From the grunge of Montreuil to the chic antiques of Saint-Ouen, Paris has flea markets to suit every taste and budget. Even if you're not buying, their atmosphere is infectious
Paris is the City of Light. It's the city of romance. And it's also the city of great flea markets.The flea markets, or marchés de puces, go back to the 19th century, when huge second-hand goods markets grew up not in the centre of Paris, where property was too expensive, but outside the city gates. To reach any of them (with one exception) is a good long ride on the Metro – but it's worth it.
The one exception, the market that grew up intra muros (inside the walls) is the Marché d'Aligre, near the Ledru Rollin metro station. It's open from Tuesday to Saturday all day, and on Sunday mornings, and provides not only a flea market, but plenty of stalls selling fresh produce.
While the market is open all week, the weekend is when the brocanteurs come out – the antiques and second-hand merchants. You may well get the best bargains late on Sunday morning, as closing time approaches and the stallholders have to work out whether they're better taking a low price, or taking the stock back home. However it's Saturday lunchtime that the market is at its busiest and most interesting.
The ethnic mix of the area contributes a number of Asian and North African businesses – if you like couscous or Vietnamese food, head off to one of the local restaurants afterwards.
The flea market at Vanves (Porte de Vanves metro) is a weekend-only affair. For reasons I've never been able to work out, stalls in one part of the market are only open in the morning, and close at one in the afternoon, while the rest of it keeps going till five.
Vanves is a great place for curios. Some of the things you see are unrecognisable – though over time, I've learned to identify such staples of old French country life as vinegar pots (you tip your old wine in at the top and it comes out as vinegar through the tap at the bottom). We have a lovely herb chopper at home, a semicircular steel blade with two ancient wood handles worn to a polish by generations of cooks' hands; that came from Vanves. You'll also find stalls selling music, and some very good antique jewellery.
Vanves is quite smart. Montreuil on the other hand is at the grunge end of the flea market spectrum. It's like a huge car boot sale, only not as high class. (Porte de Montreuil metro, open Saturday to Monday.) Here you can find old car parts (useful if you own a vintage Citroen, which we do), old prams, and computers so old they should be in a museum. But if you look hard you can also find some great bric a brac, particularly branded glasses, jugs and ashtrays from bars that have gone bust or re-equipped. I've managed to buy chunky half-litre Hoegaarden beer glasses, a nice pastis jug, and a couple of delightful earthenware calvados bottles. Prices at Montreuil are extremely negotiable, particularly on Mondays.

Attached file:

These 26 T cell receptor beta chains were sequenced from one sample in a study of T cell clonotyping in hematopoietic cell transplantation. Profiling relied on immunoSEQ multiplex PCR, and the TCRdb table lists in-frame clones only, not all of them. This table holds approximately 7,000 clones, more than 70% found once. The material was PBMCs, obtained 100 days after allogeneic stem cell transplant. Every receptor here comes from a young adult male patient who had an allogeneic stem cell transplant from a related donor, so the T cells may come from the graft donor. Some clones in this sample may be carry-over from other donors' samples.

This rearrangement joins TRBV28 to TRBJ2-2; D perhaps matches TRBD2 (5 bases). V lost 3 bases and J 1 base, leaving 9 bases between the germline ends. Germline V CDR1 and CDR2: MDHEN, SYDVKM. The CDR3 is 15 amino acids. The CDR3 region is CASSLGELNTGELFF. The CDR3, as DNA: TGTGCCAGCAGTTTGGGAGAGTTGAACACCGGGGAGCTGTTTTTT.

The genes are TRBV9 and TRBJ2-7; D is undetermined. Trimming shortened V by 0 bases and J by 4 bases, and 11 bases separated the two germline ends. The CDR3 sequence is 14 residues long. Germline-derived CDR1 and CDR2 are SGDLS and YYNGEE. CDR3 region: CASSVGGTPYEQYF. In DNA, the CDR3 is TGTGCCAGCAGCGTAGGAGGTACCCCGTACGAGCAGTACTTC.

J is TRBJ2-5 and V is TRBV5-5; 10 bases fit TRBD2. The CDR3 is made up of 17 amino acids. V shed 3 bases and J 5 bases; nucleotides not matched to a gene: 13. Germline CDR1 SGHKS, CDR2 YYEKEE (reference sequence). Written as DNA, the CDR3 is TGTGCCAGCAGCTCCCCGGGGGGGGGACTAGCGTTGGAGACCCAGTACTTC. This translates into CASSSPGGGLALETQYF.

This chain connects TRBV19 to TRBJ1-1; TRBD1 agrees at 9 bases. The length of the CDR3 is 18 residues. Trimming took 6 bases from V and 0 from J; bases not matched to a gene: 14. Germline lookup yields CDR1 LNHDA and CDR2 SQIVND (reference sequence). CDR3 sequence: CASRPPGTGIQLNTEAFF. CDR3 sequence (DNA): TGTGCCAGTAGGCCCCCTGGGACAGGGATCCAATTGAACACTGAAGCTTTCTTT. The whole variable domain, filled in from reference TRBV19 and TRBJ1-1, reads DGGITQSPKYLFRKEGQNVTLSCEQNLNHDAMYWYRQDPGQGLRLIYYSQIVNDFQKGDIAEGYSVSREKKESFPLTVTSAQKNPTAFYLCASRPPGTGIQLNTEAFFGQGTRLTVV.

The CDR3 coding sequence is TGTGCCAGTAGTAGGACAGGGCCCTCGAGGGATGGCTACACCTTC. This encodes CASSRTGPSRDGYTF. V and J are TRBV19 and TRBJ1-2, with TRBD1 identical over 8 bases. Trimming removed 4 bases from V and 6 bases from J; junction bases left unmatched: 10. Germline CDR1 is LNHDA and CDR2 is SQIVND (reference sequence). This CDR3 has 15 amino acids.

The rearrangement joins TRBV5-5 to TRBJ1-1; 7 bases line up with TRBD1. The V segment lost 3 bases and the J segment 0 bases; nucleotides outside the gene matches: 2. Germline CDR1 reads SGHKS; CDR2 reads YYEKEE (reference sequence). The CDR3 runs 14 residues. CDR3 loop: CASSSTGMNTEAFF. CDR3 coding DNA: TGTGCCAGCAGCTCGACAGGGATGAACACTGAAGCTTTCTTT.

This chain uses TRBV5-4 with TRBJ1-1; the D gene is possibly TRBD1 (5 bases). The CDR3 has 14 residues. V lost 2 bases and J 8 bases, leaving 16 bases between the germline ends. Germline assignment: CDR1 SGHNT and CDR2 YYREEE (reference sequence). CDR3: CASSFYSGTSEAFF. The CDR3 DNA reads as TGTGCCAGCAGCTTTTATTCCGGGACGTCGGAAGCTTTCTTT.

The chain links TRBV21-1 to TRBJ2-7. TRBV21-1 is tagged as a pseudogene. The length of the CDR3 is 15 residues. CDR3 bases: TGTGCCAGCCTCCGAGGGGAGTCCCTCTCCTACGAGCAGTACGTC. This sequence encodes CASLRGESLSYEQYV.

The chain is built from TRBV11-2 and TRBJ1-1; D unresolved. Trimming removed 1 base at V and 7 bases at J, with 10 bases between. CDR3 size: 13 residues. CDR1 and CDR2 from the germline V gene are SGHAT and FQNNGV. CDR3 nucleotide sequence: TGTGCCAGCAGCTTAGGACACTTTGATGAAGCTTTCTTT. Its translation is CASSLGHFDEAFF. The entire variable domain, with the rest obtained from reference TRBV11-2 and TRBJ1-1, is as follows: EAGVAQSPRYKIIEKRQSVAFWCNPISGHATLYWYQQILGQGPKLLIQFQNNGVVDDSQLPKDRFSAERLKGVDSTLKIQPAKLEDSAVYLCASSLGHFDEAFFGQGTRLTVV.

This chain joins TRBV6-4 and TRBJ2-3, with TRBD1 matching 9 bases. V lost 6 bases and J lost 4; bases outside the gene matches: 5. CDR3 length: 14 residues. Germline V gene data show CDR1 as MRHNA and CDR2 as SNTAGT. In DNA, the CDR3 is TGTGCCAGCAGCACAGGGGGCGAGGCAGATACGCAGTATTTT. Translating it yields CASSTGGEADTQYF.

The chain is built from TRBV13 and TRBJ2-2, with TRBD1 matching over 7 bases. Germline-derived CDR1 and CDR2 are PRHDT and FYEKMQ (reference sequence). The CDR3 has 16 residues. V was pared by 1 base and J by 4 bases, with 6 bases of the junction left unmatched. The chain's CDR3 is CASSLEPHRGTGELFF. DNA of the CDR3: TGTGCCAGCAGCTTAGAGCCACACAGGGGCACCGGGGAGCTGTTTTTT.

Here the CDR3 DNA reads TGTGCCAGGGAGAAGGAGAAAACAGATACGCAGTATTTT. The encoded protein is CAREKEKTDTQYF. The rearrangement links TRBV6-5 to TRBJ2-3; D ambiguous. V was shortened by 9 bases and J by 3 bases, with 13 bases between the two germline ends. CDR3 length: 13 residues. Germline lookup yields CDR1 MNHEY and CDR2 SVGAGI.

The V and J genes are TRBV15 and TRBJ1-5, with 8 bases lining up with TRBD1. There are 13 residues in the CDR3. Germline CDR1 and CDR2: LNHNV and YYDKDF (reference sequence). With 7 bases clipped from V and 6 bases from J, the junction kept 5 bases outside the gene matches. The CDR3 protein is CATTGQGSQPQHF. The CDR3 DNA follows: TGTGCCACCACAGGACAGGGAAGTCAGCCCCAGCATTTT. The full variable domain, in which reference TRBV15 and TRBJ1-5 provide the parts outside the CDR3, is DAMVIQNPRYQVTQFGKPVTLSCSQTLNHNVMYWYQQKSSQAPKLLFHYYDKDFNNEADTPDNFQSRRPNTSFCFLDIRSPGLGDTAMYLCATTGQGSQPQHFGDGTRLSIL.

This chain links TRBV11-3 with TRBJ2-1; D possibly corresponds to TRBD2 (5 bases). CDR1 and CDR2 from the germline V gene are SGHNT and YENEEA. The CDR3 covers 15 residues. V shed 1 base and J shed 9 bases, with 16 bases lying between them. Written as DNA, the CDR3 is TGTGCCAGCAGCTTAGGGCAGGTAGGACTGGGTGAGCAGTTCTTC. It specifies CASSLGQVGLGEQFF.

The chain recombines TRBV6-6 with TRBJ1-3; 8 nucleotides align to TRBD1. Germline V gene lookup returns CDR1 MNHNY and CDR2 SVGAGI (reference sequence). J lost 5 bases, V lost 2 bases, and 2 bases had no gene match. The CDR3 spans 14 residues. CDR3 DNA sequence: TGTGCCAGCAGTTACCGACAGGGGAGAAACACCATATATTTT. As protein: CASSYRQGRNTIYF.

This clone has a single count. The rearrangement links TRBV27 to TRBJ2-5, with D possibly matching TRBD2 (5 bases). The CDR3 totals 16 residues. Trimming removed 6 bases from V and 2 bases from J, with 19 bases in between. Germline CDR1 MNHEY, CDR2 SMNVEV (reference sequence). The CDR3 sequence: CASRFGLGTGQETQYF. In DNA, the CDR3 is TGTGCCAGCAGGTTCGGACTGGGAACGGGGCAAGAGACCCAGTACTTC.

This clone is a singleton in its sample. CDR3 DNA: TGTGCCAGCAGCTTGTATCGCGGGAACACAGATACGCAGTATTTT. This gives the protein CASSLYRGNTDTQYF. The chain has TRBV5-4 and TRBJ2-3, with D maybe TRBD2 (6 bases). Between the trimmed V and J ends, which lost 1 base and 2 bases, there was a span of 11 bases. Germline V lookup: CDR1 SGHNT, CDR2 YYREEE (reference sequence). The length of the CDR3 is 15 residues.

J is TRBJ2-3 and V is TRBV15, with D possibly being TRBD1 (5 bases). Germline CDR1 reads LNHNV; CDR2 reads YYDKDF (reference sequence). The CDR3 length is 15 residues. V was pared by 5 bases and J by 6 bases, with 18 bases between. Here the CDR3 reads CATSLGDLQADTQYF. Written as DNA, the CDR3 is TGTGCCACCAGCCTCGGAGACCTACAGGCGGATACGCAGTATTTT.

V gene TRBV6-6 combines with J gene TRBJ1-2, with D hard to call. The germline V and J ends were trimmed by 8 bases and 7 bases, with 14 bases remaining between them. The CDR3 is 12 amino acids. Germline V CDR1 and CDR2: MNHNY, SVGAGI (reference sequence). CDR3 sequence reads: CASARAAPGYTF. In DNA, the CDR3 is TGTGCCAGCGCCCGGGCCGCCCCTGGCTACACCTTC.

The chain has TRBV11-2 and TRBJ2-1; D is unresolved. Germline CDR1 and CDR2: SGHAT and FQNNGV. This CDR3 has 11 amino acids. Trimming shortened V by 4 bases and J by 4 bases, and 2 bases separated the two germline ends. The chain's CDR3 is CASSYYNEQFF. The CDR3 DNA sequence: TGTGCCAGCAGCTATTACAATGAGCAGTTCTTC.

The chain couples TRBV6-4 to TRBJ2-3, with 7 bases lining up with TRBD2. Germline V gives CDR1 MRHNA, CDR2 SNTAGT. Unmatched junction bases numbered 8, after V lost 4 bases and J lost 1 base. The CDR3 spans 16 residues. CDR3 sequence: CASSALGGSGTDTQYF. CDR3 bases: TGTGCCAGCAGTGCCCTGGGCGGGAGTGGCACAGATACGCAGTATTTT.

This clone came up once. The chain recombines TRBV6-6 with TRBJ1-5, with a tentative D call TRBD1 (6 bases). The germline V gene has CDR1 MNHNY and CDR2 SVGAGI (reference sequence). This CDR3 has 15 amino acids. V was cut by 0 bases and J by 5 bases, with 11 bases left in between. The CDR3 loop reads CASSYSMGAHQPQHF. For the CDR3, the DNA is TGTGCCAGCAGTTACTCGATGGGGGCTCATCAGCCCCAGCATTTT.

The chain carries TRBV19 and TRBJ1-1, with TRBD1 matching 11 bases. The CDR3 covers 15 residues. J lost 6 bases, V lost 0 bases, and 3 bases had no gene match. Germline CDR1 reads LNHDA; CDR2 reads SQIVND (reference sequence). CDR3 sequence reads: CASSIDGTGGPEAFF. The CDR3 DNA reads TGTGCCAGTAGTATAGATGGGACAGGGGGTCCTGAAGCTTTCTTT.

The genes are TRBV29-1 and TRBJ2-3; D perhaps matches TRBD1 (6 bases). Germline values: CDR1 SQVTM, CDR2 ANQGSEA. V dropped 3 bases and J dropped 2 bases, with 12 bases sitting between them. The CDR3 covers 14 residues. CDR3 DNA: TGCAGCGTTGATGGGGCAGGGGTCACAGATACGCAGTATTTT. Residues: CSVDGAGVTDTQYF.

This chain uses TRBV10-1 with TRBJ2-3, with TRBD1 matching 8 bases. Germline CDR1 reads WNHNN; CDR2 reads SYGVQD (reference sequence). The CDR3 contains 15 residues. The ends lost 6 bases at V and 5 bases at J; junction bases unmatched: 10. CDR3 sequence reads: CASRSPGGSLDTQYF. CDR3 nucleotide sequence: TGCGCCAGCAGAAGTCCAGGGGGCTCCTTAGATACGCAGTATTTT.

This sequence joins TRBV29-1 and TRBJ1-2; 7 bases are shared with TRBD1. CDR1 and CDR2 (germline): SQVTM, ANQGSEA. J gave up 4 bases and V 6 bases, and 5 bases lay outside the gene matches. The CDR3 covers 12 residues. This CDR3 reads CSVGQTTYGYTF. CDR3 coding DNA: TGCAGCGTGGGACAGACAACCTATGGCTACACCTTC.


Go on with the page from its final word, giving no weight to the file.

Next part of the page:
The grungiest bit of the market is where guys just spread their stuff out on the pavement to sell it. Unlike the stallholders, these vendors don't have a market licence – if les flics arrive, watch them bundle their belongings up and scarper!
The most famous of the Paris flea markets is a huge affair, taking place on the streets and in a dozen or more covered markets – the Puces de Saint-Ouen. You can tell its prestige by the way it's often known just as 'Les Puces' – the flea market.
Like Montreuil, it's open Saturday to Monday. But that's the only thing it has in common with the grungier market. The covered markets in particular can be incredibly upmarket, with specialised antique shops and relatively high prices. One shop specialises in picture frames, another in industrial glassware – alembics, stills, strange pharmaceutical and chemical vessels. Another sells only lava lamps. Old cameras, vintage fountain pens – whatever your interest, there's a stall somewhere waiting for you.
Different covered markets have different specialities. The Marché Biron is where you need to go for antique furniture, from Empire style chaises longues to ornate long-case clocks; Marché Malik, on the other hand, is where to go if you're interested in vintage clothing. The selection is amazing – from starched white petticoats to taffeta ballgowns.
Saint-Ouen starts later than the other markets. When I've got there early in the day, I've seen stallholders drifting in at 10 o'clock in the morning – only half the stalls are open any earlier. If you want to find out where they all are, drop into one of the cafes or bars for a coffee and a croissant.
There is also a downmarket end to the Puces. There are a couple of streets with guys selling absolute junk – old mobile phones, Nintendo cartridges, even single shoes (useful if you only have one leg, I suppose). And there's a big market selling clothes, African carvings, and accessories, stretching along a tree-lined road. But it's the antique stalls that are the real draw of this market.
The Paul Bert market is my favourite. That's where the industrial glass stall is. It's also where, one summer Sunday, I saw an entire three piece suite made out of antlers with green velvet seats – tasteless in the extreme. Besides, there's a lovely little brasserie next to the market where you can get a cup of coffee, or extra-special hot chocolate with a croissant or a cake. Antique shopping, Parisian-style – a lazy wander round the market, and a cup of coffee washed down with a quick shot of calvados or armagnac.